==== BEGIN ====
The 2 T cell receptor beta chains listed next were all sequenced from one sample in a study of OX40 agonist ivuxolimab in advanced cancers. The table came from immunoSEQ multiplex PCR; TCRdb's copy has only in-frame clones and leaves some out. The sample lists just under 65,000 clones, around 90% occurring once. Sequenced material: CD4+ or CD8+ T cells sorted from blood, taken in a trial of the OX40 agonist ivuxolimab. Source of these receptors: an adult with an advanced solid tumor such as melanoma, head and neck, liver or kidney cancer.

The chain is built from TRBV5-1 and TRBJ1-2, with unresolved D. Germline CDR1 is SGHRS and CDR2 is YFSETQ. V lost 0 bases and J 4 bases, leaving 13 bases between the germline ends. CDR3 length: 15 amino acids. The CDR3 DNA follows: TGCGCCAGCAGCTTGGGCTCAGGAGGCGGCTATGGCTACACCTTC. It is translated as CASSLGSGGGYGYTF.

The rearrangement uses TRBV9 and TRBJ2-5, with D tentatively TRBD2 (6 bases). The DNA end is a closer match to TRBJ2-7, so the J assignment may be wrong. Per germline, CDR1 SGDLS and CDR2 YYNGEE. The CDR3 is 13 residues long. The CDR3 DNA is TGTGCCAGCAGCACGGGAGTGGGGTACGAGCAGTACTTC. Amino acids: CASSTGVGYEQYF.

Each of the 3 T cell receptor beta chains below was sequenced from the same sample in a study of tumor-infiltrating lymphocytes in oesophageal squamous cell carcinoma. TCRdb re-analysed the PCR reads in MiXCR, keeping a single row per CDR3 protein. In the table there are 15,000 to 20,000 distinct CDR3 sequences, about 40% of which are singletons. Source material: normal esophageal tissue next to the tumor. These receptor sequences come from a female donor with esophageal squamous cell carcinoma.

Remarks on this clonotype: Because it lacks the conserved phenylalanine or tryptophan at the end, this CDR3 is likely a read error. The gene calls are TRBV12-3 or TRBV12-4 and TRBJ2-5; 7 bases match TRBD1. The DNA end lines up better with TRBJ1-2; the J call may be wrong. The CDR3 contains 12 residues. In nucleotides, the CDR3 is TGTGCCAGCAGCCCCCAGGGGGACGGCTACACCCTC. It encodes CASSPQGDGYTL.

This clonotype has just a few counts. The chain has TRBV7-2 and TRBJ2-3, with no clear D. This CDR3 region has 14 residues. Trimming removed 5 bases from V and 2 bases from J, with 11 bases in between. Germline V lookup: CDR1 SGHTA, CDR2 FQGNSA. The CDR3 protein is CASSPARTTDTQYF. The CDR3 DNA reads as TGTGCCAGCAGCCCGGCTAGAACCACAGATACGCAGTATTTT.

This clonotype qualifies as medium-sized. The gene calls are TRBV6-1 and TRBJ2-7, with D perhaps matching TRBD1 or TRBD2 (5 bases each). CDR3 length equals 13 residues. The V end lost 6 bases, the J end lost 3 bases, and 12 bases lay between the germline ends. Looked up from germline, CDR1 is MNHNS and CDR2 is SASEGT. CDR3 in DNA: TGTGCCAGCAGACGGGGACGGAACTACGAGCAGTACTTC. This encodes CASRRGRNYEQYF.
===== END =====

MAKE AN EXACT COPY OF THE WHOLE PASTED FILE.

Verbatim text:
The 2 T cell receptor beta chains listed next were all sequenced from one sample in a study of OX40 agonist ivuxolimab in advanced cancers. The table came from immunoSEQ multiplex PCR; TCRdb's copy has only in-frame clones and leaves some out. The sample lists just under 65,000 clones, around 90% occurring once. Sequenced material: CD4+ or CD8+ T cells sorted from blood, taken in a trial of the OX40 agonist ivuxolimab. Source of these receptors: an adult with an advanced solid tumor such as melanoma, head and neck, liver or kidney cancer.

The chain is built from TRBV5-1 and TRBJ1-2, with unresolved D. Germline CDR1 is SGHRS and CDR2 is YFSETQ. V lost 0 bases and J 4 bases, leaving 13 bases between the germline ends. CDR3 length: 15 amino acids. The CDR3 DNA follows: TGCGCCAGCAGCTTGGGCTCAGGAGGCGGCTATGGCTACACCTTC. It is translated as CASSLGSGGGYGYTF.

The rearrangement uses TRBV9 and TRBJ2-5, with D tentatively TRBD2 (6 bases). The DNA end is a closer match to TRBJ2-7, so the J assignment may be wrong. Per germline, CDR1 SGDLS and CDR2 YYNGEE. The CDR3 is 13 residues long. The CDR3 DNA is TGTGCCAGCAGCACGGGAGTGGGGTACGAGCAGTACTTC. Amino acids: CASSTGVGYEQYF.

Each of the 3 T cell receptor beta chains below was sequenced from the same sample in a study of tumor-infiltrating lymphocytes in oesophageal squamous cell carcinoma. TCRdb re-analysed the PCR reads in MiXCR, keeping a single row per CDR3 protein. In the table there are 15,000 to 20,000 distinct CDR3 sequences, about 40% of which are singletons. Source material: normal esophageal tissue next to the tumor. These receptor sequences come from a female donor with esophageal squamous cell carcinoma.

Remarks on this clonotype: Because it lacks the conserved phenylalanine or tryptophan at the end, this CDR3 is likely a read error. The gene calls are TRBV12-3 or TRBV12-4 and TRBJ2-5; 7 bases match TRBD1. The DNA end lines up better with TRBJ1-2; the J call may be wrong. The CDR3 contains 12 residues. In nucleotides, the CDR3 is TGTGCCAGCAGCCCCCAGGGGGACGGCTACACCCTC. It encodes CASSPQGDGYTL.

This clonotype has just a few counts. The chain has TRBV7-2 and TRBJ2-3, with no clear D. This CDR3 region has 14 residues. Trimming removed 5 bases from V and 2 bases from J, with 11 bases in between. Germline V lookup: CDR1 SGHTA, CDR2 FQGNSA. The CDR3 protein is CASSPARTTDTQYF. The CDR3 DNA reads as TGTGCCAGCAGCCCGGCTAGAACCACAGATACGCAGTATTTT.

This clonotype qualifies as medium-sized. The gene calls are TRBV6-1 and TRBJ2-7, with D perhaps matching TRBD1 or TRBD2 (5 bases each). CDR3 length equals 13 residues. The V end lost 6 bases, the J end lost 3 bases, and 12 bases lay between the germline ends. Looked up from germline, CDR1 is MNHNS and CDR2 is SASEGT. CDR3 in DNA: TGTGCCAGCAGACGGGGACGGAACTACGAGCAGTACTTC. This encodes CASRRGRNYEQYF.